Leadership Made in Africa: Cut your coat according to your size


Sales of brand new Toyota VX SUV’s have taken a nosedive in Zambia. In April 2023, the President of Zambia, Hakainde Hichilema, directed the Secretary to Cabinet, Patrick Kangwa, to execute the sale of all luxury vehicles purchased since his government came into power. In an emotional series of speeches to Cabinet Ministers and also to municipal leaders, the President challenged them to use their own personal funds to buy their luxury vehicles if they want to ride in a luxury vehicle “so badly”.

He reminded the public sector leaders that the money that they spend to buy these vehicles does not belong to them, but to the people of Zambia, and it is not right for them to spend such funds when the country is in deep debt and there are classrooms without desks and hospitals without medicines. His message and decision has not been popular among the public sector leaders in Zambia.

While citizens appear to be happy that government spending has reduced (and some people have happily taken advantage of the opportunity to buy a used luxury vehicle from the government), there is a significant group of people that are very upset, because they believe that by buying small cars the President is disrespecting them.

Civil servants are livid because they have either been directly affected by this ban or their prospects of ever being able to ride in a luxury vehicle has diminished because of the precedence that has been set. And of course, Toyota Zambia is suffering so its shareholders are not happy with this decision.

Why did President Hichilema take this decision, even though he knew it would not be popular with the civil servants and the party leaders in government? Could it be that he has come to realize that a country that cannot feed itself or pay for its own expenses is never truly free? Is it possible that, as a businessman, he has recognized that managing costs is just as important as generating revenue? Or could it be that he is tired of playing servant to the donor masters whose habit of telling their donor recipients what to do and how to govern is wearing thin on him?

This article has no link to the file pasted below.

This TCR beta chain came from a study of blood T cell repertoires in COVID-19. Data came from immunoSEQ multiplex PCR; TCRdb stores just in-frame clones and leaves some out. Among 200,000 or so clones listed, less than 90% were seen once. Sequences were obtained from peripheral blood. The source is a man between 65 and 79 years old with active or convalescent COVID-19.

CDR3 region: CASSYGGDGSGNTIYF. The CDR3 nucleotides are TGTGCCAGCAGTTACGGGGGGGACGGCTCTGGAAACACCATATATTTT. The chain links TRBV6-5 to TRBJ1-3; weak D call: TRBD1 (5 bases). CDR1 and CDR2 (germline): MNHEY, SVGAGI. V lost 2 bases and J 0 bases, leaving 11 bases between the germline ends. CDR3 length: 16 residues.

Listening to the speeches given by the President over the past twenty-four months it is not difficult to surmise that all of these may be true as he expresses his opinion about such matters, sometimes bluntly, and sometimes delicately, depending on the venue. Regardless of his reasons, the decision to reduce profligate spending is a necessary and painful step towards a turnaround for any organization.

Whether one agrees with his other decisions or not, one must give President Hichilema credit due to him for having the courage to make this order and follow through with it, even within his immediate political circle. He has learned, just as Captain Thomas Sankara learned, that a country must cut its coat according to its size if a country is to find its way out of national poverty and dependency into a brighter future. The momentary pain is worth the long-term pleasure.

The ban on luxury vehicles reminds me of an extremely successful organization that also has a ban on luxury vehicles…the Church of Pentecost. The Church of Pentecost is a global phenomenon, spanning over 150 countries globally. Headquartered in Ghana, it is certainly one of Ghana’s most impactful and successful organizations.

The Church of Pentecost is currently chaired by Apostle Eric Nyamekye, an unassuming gentleman with a medium frame and a steel backbone. Financially, the Church of Pentecost is easily one of the wealthiest churches in Africa, with significant assets in all of the countries it operates and almost zero debt.

The Church of Pentecost has consistently grown over the years and has a governance structure that protects the Church from any potential blindspots of excesses of a single leader. I visited with Apostle Eric Nyamekye a few times at his office and during my visits I noticed that the offices were spotlessly clean, but were moderately decorated. If one went with appearances alone, it would appear that the organization was not very wealthy.